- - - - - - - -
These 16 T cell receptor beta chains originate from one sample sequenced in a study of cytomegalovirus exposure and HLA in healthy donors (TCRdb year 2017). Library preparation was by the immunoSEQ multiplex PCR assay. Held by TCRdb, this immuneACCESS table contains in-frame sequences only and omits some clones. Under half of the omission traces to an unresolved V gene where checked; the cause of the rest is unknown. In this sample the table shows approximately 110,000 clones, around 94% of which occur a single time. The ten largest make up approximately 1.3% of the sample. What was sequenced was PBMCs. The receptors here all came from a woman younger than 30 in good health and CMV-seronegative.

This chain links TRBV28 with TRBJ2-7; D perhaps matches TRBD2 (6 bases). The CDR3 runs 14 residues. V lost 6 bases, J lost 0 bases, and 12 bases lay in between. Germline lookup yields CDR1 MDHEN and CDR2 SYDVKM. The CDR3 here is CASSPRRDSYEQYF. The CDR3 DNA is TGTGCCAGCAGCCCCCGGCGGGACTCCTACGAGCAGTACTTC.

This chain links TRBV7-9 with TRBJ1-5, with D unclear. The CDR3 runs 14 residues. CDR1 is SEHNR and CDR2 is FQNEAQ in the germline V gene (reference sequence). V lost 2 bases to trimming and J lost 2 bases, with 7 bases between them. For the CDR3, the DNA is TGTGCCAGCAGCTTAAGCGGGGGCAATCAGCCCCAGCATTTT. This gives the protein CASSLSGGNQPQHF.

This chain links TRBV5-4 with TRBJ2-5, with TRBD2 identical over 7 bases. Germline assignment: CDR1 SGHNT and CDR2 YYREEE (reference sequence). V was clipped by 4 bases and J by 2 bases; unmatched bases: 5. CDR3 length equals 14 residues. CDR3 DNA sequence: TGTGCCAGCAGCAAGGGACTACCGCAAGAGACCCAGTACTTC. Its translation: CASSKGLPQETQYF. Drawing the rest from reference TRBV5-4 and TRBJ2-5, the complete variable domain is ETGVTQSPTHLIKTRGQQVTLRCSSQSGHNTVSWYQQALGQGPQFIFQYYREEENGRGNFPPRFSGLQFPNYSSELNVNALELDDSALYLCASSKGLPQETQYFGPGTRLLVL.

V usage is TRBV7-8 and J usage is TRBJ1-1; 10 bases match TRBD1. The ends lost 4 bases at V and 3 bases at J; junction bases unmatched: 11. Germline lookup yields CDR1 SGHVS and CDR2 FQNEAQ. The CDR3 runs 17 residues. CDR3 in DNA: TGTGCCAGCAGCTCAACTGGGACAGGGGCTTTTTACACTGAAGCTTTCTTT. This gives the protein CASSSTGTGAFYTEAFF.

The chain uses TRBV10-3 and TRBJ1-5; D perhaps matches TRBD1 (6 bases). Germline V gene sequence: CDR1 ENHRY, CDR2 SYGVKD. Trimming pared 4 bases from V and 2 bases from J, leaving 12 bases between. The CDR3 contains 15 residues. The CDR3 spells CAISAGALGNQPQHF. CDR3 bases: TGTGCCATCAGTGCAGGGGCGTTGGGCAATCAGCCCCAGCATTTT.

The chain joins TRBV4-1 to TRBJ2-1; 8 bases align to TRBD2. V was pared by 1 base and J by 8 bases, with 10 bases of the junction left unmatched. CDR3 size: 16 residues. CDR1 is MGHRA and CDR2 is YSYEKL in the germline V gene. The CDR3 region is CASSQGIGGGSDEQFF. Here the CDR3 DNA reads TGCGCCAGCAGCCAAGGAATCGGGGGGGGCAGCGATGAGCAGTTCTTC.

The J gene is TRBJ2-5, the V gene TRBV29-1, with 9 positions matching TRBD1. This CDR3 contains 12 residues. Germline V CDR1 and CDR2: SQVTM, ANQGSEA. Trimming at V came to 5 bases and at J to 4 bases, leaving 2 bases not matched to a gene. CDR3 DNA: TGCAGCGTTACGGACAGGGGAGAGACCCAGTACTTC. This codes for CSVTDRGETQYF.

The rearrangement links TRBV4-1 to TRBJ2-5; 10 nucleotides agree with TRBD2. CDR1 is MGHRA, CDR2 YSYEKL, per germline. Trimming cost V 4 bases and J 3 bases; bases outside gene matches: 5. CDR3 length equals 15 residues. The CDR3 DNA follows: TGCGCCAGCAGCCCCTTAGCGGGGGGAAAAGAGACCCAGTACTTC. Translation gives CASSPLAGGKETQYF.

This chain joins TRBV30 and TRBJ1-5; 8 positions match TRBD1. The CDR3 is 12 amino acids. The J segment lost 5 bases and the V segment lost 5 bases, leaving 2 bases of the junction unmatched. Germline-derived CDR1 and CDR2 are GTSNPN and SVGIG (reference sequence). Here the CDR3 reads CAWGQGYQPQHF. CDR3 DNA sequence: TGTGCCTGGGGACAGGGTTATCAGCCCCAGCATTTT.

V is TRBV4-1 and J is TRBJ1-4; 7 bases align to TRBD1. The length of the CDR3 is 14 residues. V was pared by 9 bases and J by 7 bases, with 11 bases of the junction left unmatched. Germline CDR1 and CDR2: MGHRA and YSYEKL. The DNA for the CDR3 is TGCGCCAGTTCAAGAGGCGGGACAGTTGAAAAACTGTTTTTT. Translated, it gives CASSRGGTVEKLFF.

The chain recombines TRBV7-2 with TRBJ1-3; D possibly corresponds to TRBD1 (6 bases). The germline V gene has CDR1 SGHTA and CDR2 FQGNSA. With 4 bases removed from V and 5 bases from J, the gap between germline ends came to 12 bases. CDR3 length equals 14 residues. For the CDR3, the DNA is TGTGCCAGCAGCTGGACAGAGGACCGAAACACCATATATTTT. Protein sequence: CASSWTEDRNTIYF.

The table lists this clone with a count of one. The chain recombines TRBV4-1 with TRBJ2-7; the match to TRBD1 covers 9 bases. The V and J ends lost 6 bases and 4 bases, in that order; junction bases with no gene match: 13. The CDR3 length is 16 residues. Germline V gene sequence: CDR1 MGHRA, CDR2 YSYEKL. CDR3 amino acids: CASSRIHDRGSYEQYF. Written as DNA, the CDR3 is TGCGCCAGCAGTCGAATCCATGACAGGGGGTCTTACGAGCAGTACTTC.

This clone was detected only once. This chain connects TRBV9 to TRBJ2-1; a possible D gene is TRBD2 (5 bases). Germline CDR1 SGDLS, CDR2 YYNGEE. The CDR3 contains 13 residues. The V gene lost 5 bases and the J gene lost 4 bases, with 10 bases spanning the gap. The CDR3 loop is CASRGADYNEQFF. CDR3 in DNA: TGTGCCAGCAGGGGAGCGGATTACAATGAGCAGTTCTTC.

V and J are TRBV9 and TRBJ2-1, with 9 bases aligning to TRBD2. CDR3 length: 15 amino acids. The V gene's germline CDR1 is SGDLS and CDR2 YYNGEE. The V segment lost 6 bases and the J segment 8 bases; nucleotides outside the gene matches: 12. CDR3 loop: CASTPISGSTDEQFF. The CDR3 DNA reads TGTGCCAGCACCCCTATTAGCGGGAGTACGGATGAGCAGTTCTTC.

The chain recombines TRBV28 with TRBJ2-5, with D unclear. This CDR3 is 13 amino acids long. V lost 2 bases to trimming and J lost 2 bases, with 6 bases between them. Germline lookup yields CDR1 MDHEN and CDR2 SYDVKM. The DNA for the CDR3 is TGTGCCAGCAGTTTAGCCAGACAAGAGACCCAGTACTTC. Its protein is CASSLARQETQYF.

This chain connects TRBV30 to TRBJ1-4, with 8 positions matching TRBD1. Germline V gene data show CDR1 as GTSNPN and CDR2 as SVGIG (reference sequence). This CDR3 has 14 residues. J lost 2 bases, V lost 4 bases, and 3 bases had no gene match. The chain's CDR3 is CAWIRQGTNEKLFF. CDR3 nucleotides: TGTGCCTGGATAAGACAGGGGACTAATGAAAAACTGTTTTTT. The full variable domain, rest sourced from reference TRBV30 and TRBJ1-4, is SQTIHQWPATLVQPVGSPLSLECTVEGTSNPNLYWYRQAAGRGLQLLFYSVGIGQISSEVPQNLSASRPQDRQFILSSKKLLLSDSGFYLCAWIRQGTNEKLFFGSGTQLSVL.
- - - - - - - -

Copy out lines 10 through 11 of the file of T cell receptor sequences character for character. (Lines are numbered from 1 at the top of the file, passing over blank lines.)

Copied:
This chain joins TRBV30 and TRBJ1-5; 8 positions match TRBD1. The CDR3 is 12 amino acids. The J segment lost 5 bases and the V segment lost 5 bases, leaving 2 bases of the junction unmatched. Germline-derived CDR1 and CDR2 are GTSNPN and SVGIG (reference sequence). Here the CDR3 reads CAWGQGYQPQHF. CDR3 DNA sequence: TGTGCCTGGGGACAGGGTTATCAGCCCCAGCATTTT.

V is TRBV4-1 and J is TRBJ1-4; 7 bases align to TRBD1. The length of the CDR3 is 14 residues. V was pared by 9 bases and J by 7 bases, with 11 bases of the junction left unmatched. Germline CDR1 and CDR2: MGHRA and YSYEKL. The DNA for the CDR3 is TGCGCCAGTTCAAGAGGCGGGACAGTTGAAAAACTGTTTTTT. Translated, it gives CASSRGGTVEKLFF.